than a team project), the following two examples differ in scope from
what you will do, but not in overall intent. Both projects were well
focused and involved significant pattern-oriented design challenges.
Please examine these more for the ideas they will help you generate about
your own projects than for precise definitions of what you will do (we'll
negotiate those precise definitions next week in the requirements stage).
- Modular Music Synthesis -- As a student in CS 342
(now called CSE 332) in the spring semester of 2000, Tom Judkins
produced a design document for applying GoF patterns to a framework
for modular digital music synthesizer software, which you can find here. In that document, you can see
mostly high level design content, but also the scaffolding of his
original requirements document, within which he incorporated his high
level design decisions as he made them.
We then worked on writing up the new design ideas that emerged
from Tom's design work as a pattern language in its own right. We
were fortunate to have "shepherding" guidance in improving the pattern
language from Norm Kerth, a well known member of the design patterns
community, on the road to publishing the pattern language in a paper:
Thomas V. Judkins and Christopher D. Gill, Synthesizer,
A Pattern Language for Designing Digital Modular Synthesis
Software. Proceedings of the 6th Pattern Languages of Programs
Conference, Allerton Park, Illinois, USA, 13 -- 16 August 2000.
Finally, Tom also implemented his object-oriented design (in
assembler!) in CS 306S, Processing Systems and Structures, which is
now CSE 361S, Introduction to Systems Software. If you'd like to hear
a music sample generated by his implementation, you can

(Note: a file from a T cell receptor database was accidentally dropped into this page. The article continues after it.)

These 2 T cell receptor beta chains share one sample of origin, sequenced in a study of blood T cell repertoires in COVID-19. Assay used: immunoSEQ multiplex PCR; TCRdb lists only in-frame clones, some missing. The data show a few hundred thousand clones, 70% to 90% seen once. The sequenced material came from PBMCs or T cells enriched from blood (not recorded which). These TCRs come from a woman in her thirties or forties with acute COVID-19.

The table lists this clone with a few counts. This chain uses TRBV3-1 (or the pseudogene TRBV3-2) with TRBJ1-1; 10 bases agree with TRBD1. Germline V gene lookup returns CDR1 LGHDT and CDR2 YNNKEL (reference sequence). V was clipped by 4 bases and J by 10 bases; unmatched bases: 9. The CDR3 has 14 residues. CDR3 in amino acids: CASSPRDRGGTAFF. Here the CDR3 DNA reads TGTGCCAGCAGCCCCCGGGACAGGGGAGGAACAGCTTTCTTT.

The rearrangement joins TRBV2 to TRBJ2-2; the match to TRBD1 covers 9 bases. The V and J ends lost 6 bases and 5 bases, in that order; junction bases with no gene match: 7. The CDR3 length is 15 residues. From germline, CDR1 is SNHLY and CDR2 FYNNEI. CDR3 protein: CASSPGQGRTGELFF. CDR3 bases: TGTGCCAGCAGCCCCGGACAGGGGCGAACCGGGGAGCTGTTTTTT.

find it here.
- Medical Information Systems -- As a student in
CSE 400 (independent study) in the fall semester of 2005, Mike
Sorensen produced a design document for a medical information system,
which you can find here. In
that document, you can again see mostly high level design content, but
also requirements and most interesting and important a retrospective
of several design stages that the project went through on the way to
the one presented.
Mike also implemented his design as he went along, using an "extreme
programming" style of iterative rapid prototyping and refinement that
was closely tied to the evolution of his design. In his design
document you will find numerous references to this approach, where it
worked, and how it could have worked better. These are the kinds of
self-evaluation and lessons learned observations that are very useful
to other designers who read a project report, and which you should
strive to include in your own project reports.
Ideas for Potential Projects
To help bootstrap your thinking about the kind of project you would
like to pursue this semester, or even to give you a seedling idea that
you can run with, please consider some of the following possibilities.
In each case, I've given a short description of the project's focus,
followed by a sense of the complicating factors that will make the
design effort non-trivial, challenging, and as a result ultimately